Responsibility for management of noise
Responsibility for aircraft noise management is shared between airlines and aircraft operators, air navigation service providers, airports, federal government agencies and state and local governments.
Airservices Australia provides air traffic control, aviation rescue and fire fighting as well as other related services to the aviation industry. This includes maintaining technology used by the industry for navigation and surveillance and aircraft noise monitoring.
Airservices has a major role in managing aircraft noise and distributing information about aircraft noise management. Airservices maintains a focus on safety and work closely with airports and airlines to ensure, wherever possible, that flight departures and arrivals avoid residential areas and that noise-abatement principles are implemented.
Civil Aviation Safety Authority (CASA)
CASA is an independent statutory authority with responsibility for the regulation of civil aviation operations in Australia and the operation of Australian aircraft overseas. CASA gives overriding consideration to air safety, consideration of the environmental effects of the activities it regulates are secondary to its safety-related obligations. Through the Office of Airspace Regulation, CASA also has responsibility for airspace regulation.
Department of Infrastructure and Regional Development and Cities
The Department of Infrastructure and Regional Development and Cities advises the government on the policy and regulatory framework for Australian airports and the aviation industry. The Department also provides policy advice to the Minister on the efficient management of aircraft noise, including regulatory oversight of:
- curfews which apply to night time aircraft operations at Sydney, Adelaide, Gold Coast and Essendon airports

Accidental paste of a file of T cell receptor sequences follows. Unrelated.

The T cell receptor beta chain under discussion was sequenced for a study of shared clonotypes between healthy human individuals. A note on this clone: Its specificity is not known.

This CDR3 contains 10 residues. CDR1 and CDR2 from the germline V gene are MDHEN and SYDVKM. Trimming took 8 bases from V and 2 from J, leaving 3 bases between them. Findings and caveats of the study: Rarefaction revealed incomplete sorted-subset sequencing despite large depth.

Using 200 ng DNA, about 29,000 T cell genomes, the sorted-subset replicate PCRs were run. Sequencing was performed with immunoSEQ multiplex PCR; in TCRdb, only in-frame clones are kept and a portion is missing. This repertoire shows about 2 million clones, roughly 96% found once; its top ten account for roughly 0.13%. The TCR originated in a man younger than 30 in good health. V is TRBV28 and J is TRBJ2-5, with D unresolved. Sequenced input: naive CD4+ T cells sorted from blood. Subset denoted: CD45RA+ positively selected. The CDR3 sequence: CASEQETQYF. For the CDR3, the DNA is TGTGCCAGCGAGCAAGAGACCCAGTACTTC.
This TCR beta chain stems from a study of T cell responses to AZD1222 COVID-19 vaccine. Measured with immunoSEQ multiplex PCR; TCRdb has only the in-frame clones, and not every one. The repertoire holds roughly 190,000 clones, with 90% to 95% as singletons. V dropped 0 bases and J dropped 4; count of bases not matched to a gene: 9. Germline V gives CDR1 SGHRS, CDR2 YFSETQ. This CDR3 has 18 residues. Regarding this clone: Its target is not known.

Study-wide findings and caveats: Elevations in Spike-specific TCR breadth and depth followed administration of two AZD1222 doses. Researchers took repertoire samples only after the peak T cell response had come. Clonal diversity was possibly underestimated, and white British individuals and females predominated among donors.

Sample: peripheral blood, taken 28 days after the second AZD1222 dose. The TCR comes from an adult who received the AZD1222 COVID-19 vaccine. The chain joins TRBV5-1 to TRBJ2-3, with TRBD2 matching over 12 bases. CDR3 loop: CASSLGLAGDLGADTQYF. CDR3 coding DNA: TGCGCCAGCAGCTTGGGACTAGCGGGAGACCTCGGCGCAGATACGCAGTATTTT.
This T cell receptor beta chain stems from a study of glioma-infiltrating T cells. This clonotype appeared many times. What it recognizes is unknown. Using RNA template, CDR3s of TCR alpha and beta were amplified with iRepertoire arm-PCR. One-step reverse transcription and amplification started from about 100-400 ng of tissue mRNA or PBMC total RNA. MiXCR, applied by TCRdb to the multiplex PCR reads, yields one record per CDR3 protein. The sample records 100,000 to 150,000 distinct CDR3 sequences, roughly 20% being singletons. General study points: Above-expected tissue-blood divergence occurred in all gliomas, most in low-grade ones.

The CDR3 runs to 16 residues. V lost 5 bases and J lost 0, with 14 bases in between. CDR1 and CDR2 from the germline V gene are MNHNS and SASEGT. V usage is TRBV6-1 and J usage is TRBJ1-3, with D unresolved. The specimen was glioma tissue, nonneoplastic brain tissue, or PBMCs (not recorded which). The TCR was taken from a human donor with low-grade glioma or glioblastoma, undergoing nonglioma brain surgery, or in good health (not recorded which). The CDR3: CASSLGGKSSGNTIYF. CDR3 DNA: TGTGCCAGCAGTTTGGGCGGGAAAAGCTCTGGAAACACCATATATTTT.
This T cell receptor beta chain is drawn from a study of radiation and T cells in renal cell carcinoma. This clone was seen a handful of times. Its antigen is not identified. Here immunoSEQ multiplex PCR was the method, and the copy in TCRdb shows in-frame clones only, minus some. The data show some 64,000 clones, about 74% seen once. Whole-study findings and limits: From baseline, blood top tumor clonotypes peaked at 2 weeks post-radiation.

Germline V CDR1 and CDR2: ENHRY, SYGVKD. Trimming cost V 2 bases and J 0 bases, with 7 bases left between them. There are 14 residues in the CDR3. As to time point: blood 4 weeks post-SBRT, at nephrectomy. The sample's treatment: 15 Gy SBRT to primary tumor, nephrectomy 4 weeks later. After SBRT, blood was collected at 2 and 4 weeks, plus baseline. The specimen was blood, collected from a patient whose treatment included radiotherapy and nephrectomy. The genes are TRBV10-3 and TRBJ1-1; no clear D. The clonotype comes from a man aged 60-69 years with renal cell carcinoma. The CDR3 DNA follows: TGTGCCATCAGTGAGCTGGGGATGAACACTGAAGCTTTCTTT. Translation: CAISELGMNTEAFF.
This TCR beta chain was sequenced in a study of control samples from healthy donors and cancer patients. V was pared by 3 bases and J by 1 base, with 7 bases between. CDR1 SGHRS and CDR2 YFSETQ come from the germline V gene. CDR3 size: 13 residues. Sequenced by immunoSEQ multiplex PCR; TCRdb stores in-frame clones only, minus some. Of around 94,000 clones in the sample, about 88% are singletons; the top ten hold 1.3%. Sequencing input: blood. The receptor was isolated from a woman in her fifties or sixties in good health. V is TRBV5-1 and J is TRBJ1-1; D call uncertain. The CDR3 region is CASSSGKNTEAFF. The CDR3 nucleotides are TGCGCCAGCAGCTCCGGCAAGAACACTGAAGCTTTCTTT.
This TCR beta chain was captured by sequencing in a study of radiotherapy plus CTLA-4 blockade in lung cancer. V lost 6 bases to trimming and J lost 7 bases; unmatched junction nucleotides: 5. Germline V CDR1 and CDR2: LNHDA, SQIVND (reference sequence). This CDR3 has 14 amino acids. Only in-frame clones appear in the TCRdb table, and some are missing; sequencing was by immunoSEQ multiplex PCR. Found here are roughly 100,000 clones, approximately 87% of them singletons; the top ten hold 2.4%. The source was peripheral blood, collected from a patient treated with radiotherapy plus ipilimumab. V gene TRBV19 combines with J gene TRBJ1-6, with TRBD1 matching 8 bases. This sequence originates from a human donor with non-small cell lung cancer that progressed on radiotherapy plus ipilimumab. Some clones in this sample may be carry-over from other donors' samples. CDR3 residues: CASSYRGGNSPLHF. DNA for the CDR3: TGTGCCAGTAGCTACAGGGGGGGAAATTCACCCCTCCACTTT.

- the Air Navigation (Aircraft Noise) Regulations 1984 as they apply to aircraft which do not meet Australian aircraft noise standards.
Aircraft Noise Ombudsman
The aviation industry works closely with the independent office of the Aircraft Noise Ombudsman (ANO) to improve the way in which it can respond to community concern about the impact of aviation on communities.
Airports ensure that noise-generating activities, such as ground running and helicopter take-offs, take place as far away as possible from residential areas. This helps minimise the noise impact on local communities.
Some airports have also worked with aircraft operators and local councils to develop ‘Fly Neighbourly Agreements’, which are voluntary codes that include measures to reduce the noise impact of aircraft operations on residential areas near airports.
State/territory governments and local councils
State governments determine planning frameworks for areas around airports to ensure that inappropriate developments are avoided where aircraft noise is (or could be in the future) particularly high. Local councils are responsible for implementing these frameworks.